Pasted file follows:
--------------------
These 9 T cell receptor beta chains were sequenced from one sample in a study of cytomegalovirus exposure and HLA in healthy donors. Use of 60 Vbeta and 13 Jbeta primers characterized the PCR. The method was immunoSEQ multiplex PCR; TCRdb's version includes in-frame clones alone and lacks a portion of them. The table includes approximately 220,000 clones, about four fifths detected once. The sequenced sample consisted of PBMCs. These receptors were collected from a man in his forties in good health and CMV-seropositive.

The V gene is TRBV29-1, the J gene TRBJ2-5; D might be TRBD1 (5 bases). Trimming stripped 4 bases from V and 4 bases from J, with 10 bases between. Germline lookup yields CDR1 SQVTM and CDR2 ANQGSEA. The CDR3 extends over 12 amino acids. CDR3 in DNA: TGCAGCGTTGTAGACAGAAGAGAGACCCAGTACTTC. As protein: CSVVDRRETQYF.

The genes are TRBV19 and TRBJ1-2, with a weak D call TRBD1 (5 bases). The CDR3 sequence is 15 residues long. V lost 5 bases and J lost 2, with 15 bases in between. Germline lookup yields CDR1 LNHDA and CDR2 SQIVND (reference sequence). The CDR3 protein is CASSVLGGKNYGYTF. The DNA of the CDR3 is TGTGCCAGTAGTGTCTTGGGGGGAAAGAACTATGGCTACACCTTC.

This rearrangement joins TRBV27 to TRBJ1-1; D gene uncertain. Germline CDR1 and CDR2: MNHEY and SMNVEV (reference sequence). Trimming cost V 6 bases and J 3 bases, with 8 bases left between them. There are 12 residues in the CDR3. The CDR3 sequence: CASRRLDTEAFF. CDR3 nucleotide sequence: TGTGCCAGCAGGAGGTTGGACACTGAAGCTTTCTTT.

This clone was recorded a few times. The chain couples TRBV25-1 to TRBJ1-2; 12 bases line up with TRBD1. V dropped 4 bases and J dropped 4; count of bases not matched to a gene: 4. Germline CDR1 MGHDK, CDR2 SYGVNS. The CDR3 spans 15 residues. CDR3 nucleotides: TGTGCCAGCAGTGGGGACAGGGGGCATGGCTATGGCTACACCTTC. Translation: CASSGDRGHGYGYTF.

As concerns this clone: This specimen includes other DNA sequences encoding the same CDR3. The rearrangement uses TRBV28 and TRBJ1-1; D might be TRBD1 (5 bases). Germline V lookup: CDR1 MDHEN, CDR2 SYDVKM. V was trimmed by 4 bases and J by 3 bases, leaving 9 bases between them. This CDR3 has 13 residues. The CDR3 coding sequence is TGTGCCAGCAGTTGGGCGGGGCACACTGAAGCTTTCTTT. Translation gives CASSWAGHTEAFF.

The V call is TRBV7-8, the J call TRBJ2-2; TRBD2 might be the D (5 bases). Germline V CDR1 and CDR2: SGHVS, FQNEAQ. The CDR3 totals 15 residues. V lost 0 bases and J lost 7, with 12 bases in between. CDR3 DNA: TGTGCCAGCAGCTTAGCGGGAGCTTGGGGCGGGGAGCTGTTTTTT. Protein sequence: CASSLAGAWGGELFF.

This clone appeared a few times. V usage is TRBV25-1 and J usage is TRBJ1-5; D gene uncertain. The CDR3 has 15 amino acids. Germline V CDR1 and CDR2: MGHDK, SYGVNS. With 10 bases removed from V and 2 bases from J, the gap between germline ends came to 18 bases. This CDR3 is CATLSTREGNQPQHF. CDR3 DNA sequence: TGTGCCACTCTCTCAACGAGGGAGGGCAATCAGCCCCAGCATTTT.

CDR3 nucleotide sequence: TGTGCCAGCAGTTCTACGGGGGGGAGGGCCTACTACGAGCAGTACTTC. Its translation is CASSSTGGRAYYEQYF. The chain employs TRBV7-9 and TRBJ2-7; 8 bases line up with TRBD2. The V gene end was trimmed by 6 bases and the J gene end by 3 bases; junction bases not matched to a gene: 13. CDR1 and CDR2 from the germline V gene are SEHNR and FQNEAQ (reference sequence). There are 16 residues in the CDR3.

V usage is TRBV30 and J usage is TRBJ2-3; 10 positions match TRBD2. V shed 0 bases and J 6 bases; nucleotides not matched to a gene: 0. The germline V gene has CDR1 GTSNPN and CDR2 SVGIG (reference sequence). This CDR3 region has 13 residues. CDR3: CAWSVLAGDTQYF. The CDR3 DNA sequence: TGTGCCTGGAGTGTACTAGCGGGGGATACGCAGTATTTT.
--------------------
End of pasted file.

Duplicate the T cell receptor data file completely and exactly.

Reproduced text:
These 9 T cell receptor beta chains were sequenced from one sample in a study of cytomegalovirus exposure and HLA in healthy donors. Use of 60 Vbeta and 13 Jbeta primers characterized the PCR. The method was immunoSEQ multiplex PCR; TCRdb's version includes in-frame clones alone and lacks a portion of them. The table includes approximately 220,000 clones, about four fifths detected once. The sequenced sample consisted of PBMCs. These receptors were collected from a man in his forties in good health and CMV-seropositive.

The V gene is TRBV29-1, the J gene TRBJ2-5; D might be TRBD1 (5 bases). Trimming stripped 4 bases from V and 4 bases from J, with 10 bases between. Germline lookup yields CDR1 SQVTM and CDR2 ANQGSEA. The CDR3 extends over 12 amino acids. CDR3 in DNA: TGCAGCGTTGTAGACAGAAGAGAGACCCAGTACTTC. As protein: CSVVDRRETQYF.

The genes are TRBV19 and TRBJ1-2, with a weak D call TRBD1 (5 bases). The CDR3 sequence is 15 residues long. V lost 5 bases and J lost 2, with 15 bases in between. Germline lookup yields CDR1 LNHDA and CDR2 SQIVND (reference sequence). The CDR3 protein is CASSVLGGKNYGYTF. The DNA of the CDR3 is TGTGCCAGTAGTGTCTTGGGGGGAAAGAACTATGGCTACACCTTC.

This rearrangement joins TRBV27 to TRBJ1-1; D gene uncertain. Germline CDR1 and CDR2: MNHEY and SMNVEV (reference sequence). Trimming cost V 6 bases and J 3 bases, with 8 bases left between them. There are 12 residues in the CDR3. The CDR3 sequence: CASRRLDTEAFF. CDR3 nucleotide sequence: TGTGCCAGCAGGAGGTTGGACACTGAAGCTTTCTTT.

This clone was recorded a few times. The chain couples TRBV25-1 to TRBJ1-2; 12 bases line up with TRBD1. V dropped 4 bases and J dropped 4; count of bases not matched to a gene: 4. Germline CDR1 MGHDK, CDR2 SYGVNS. The CDR3 spans 15 residues. CDR3 nucleotides: TGTGCCAGCAGTGGGGACAGGGGGCATGGCTATGGCTACACCTTC. Translation: CASSGDRGHGYGYTF.

As concerns this clone: This specimen includes other DNA sequences encoding the same CDR3. The rearrangement uses TRBV28 and TRBJ1-1; D might be TRBD1 (5 bases). Germline V lookup: CDR1 MDHEN, CDR2 SYDVKM. V was trimmed by 4 bases and J by 3 bases, leaving 9 bases between them. This CDR3 has 13 residues. The CDR3 coding sequence is TGTGCCAGCAGTTGGGCGGGGCACACTGAAGCTTTCTTT. Translation gives CASSWAGHTEAFF.

The V call is TRBV7-8, the J call TRBJ2-2; TRBD2 might be the D (5 bases). Germline V CDR1 and CDR2: SGHVS, FQNEAQ. The CDR3 totals 15 residues. V lost 0 bases and J lost 7, with 12 bases in between. CDR3 DNA: TGTGCCAGCAGCTTAGCGGGAGCTTGGGGCGGGGAGCTGTTTTTT. Protein sequence: CASSLAGAWGGELFF.

This clone appeared a few times. V usage is TRBV25-1 and J usage is TRBJ1-5; D gene uncertain. The CDR3 has 15 amino acids. Germline V CDR1 and CDR2: MGHDK, SYGVNS. With 10 bases removed from V and 2 bases from J, the gap between germline ends came to 18 bases. This CDR3 is CATLSTREGNQPQHF. CDR3 DNA sequence: TGTGCCACTCTCTCAACGAGGGAGGGCAATCAGCCCCAGCATTTT.

CDR3 nucleotide sequence: TGTGCCAGCAGTTCTACGGGGGGGAGGGCCTACTACGAGCAGTACTTC. Its translation is CASSSTGGRAYYEQYF. The chain employs TRBV7-9 and TRBJ2-7; 8 bases line up with TRBD2. The V gene end was trimmed by 6 bases and the J gene end by 3 bases; junction bases not matched to a gene: 13. CDR1 and CDR2 from the germline V gene are SEHNR and FQNEAQ (reference sequence). There are 16 residues in the CDR3.

V usage is TRBV30 and J usage is TRBJ2-3; 10 positions match TRBD2. V shed 0 bases and J 6 bases; nucleotides not matched to a gene: 0. The germline V gene has CDR1 GTSNPN and CDR2 SVGIG (reference sequence). This CDR3 region has 13 residues. CDR3: CAWSVLAGDTQYF. The CDR3 DNA sequence: TGTGCCTGGAGTGTACTAGCGGGGGATACGCAGTATTTT.